In December 2010, the payee sells the timeshare for $15,000 and uses the profits to pay off bills related to the child's medical condition. Count the cash received from the sale as income to the child in the month of conversion. If the payee retains the cash in the month after the conversion (rather than paying off child’s the medical bills), count the cash as a resource.
NOTE: Apply the infrequent or irregular income exclusion to the profits from the conversion if they meet those provisions. (For infrequent or irregular income exclusion information see SI 00810.410.)
b. Multiple cash gifts in the same calendar year
A child may receive multiple cash gifts in the same calendar year. Add the individual value of each cash gift together and exclude the total up to the $2,000 total value (per SI 00830.750C.2.a.). Count the excess value of the cash gifts as income to the child in the month the child receives it, only after it exceeds the $2,000 threshold.
EXAMPLE: A child receives several cash gifts totaling $2,500 over the course of a calendar year. Exclude $2,000 from income and count the remaining $500 as income in the month(s) of receipt. Count the remaining cash gifts as a resource if the payee retains them into the following month.
4. Exclude from income funds from conversion of certain gifts
If the gift met the criteria for you to exclude it under a different resource provision (i.e. auto exclusion), exclude from income the funds received when the payee converts the gift to cash.
NOTE: This policy is in place to prevent differing treatment of converted excluded resources depending on their source. For example, per SI 00815.550, an excluded resource that was an in-kind gift from a family member would not be income if the payee converted it to cash.
EXAMPLE: A nonprofit agency donates a car to the family of a child with a life-threatening condition so the family may transport the child for weekly medical care to a city 200 miles away. This is the family’s only vehicle. The family sells the car and moves to the treatment city. Do not count the cash the family received from the sale of the car as income. We originally excluded the car under this “Gifts to Children with Life-Threatening Conditions” provision, but we could also have excluded it from resources under the automobile exclusion. Treat any cash the family retains into the following month as a resource. (For information on receipt from the sale of certain non-cash items, see SI 00815.550.)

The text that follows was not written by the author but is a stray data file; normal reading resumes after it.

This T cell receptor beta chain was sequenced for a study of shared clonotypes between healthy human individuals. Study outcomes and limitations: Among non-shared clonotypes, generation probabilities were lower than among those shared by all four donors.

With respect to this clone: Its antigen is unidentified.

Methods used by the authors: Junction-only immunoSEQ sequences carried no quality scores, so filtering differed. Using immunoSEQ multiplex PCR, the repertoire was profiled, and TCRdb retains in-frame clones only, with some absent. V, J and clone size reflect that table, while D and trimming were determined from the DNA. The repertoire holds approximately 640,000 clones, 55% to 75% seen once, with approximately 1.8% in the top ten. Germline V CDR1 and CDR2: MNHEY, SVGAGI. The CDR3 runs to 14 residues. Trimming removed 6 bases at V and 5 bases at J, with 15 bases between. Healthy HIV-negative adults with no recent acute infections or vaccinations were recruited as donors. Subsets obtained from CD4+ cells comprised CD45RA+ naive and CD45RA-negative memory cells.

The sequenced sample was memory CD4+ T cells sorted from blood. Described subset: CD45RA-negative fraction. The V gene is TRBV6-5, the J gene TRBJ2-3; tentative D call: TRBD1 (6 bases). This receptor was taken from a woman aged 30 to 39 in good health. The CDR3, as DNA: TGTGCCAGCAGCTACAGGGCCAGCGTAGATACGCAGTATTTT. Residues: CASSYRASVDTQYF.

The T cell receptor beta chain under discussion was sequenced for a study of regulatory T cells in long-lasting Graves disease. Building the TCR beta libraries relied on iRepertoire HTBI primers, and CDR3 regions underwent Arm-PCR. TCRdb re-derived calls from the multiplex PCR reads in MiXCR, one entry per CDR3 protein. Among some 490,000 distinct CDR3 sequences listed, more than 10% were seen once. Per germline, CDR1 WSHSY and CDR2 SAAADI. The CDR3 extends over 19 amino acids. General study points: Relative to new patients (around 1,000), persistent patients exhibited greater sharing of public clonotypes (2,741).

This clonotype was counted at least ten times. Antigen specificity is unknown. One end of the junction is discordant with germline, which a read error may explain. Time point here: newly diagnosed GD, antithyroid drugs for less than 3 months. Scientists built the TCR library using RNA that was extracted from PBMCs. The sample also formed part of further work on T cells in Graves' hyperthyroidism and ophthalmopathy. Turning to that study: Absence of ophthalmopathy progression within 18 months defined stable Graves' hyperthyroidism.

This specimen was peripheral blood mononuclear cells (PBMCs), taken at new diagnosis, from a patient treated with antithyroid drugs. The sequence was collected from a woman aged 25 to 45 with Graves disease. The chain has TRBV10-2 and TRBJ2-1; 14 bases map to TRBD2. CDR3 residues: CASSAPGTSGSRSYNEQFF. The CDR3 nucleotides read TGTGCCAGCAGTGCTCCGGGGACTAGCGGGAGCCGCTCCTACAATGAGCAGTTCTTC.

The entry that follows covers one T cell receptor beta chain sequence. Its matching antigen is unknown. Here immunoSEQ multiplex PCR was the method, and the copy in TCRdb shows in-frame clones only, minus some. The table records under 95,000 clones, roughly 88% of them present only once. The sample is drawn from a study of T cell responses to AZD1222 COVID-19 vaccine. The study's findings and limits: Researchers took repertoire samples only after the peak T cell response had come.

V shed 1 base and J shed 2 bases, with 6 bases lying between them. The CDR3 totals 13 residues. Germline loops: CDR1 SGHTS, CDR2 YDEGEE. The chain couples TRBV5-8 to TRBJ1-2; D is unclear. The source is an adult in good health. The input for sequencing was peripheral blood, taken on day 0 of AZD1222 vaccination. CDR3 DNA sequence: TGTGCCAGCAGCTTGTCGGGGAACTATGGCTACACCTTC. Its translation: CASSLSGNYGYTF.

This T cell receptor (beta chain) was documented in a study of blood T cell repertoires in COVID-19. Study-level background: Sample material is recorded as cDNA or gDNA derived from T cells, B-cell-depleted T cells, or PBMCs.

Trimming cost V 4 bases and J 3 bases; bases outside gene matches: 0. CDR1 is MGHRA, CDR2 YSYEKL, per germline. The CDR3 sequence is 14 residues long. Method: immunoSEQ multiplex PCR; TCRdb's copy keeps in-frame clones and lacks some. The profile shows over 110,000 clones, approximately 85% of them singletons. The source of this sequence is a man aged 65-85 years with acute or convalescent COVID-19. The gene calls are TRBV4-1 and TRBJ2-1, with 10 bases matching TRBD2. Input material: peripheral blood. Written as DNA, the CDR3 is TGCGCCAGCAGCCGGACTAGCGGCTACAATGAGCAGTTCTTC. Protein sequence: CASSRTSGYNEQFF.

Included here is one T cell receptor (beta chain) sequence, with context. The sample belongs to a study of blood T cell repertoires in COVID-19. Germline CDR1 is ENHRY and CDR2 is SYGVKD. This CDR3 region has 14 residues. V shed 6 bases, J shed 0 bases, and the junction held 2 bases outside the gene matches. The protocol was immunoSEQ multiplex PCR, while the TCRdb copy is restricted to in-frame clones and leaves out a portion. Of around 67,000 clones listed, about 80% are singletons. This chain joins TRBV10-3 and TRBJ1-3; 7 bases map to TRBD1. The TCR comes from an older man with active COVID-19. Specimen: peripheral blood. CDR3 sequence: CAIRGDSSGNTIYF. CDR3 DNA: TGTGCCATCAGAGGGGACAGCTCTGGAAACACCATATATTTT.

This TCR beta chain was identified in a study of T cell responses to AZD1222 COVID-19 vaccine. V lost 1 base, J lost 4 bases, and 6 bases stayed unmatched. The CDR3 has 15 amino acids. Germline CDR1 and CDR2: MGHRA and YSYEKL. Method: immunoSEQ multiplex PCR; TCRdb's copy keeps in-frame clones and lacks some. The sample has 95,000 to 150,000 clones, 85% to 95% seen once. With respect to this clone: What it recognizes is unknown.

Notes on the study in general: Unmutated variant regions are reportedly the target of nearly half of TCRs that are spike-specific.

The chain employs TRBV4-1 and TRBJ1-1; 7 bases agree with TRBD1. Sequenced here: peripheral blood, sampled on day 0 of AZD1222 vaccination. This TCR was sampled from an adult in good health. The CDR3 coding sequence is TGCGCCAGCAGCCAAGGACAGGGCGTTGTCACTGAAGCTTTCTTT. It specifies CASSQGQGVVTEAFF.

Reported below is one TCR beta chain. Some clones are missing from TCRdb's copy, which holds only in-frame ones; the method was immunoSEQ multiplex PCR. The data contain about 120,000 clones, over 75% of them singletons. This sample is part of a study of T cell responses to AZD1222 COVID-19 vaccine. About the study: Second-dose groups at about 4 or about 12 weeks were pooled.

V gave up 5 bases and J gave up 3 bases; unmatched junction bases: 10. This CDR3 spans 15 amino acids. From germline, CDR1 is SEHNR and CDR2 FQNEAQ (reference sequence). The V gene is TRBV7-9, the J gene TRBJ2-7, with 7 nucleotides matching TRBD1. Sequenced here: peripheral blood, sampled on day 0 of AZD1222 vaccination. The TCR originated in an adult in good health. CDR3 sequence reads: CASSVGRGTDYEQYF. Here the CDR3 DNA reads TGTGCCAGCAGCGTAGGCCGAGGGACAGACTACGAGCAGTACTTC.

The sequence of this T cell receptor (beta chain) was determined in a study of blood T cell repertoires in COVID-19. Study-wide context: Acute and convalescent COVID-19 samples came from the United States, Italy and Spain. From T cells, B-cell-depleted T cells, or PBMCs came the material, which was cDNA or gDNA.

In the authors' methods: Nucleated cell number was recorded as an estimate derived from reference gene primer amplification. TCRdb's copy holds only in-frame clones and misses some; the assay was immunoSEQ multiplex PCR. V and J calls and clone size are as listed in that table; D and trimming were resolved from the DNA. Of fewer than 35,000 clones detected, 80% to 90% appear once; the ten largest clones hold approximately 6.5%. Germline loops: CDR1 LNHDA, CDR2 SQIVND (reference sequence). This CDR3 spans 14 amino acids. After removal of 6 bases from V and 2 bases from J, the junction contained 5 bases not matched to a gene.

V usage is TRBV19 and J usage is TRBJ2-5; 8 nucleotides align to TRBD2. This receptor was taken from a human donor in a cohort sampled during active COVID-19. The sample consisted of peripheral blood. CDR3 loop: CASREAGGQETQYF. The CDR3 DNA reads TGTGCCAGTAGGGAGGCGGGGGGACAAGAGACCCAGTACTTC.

5. Effective date of this provision
Apply this provision to gifts received on or after 10/28/96.
6. How deeming relates to the exclusion
Exclude a gift to a parent whose income is subject to deeming (subject to the limits in SI 00830.750C.2.) if the gift is for the benefit of a child described in SI 00830.750B.2.
EXAMPLE: The parents receive a trip to Disney World to accompany their child and the child’s trip is excludable under this provision. The parents’ portion of the gift benefits the child to the extent that it allows the parents to accompany him, provide supervision, support, companionship, etc.
7. Gifts to exclude from resources
Exclude from resources those gifts excluded from income in this section. For complete instructions regarding how to treat gifts to children with life- threatening conditions as resources, see SI 01130.689.
8. Interest and dividends
Do not exclude from income or resources any interest or dividends earned on funds excluded by this provision.
D. Procedure for documenting gifts and life-threatening conditions
1. Documentation of the gift
Document the individual's allegation of receipt of a gift as described in this section by noting:
date of receipt;
amount or value of gift;
type of gift (cash or in-kind) and if in-kind, what it is specifically; and
tax-exempt donor organization’s name, address and phone number.
Document all of the information on a Report of Contact (DROC), as well as any other material evidence submitted by the tax-exempt donor organization. (For more information on how to document evidence, see GN 00301.286 and MSOM EVID 001.003.)
2. Modernized Supplemental Security Income Claims System (MSSICS) screens
Complete the appropriate MSSICS screens (e.g., IOTH) related to the type of gift received. Code the exclusion reason with the tax-exempt donor organization’s name.
3. Documentation of the life-threatening condition(s)
Accept an oral or written statement from the organization that it gave the gift to or on behalf of the child based on the child having a life-threatening condition; no additional medical development is necessary. Annotate a DROC with this information and lock it.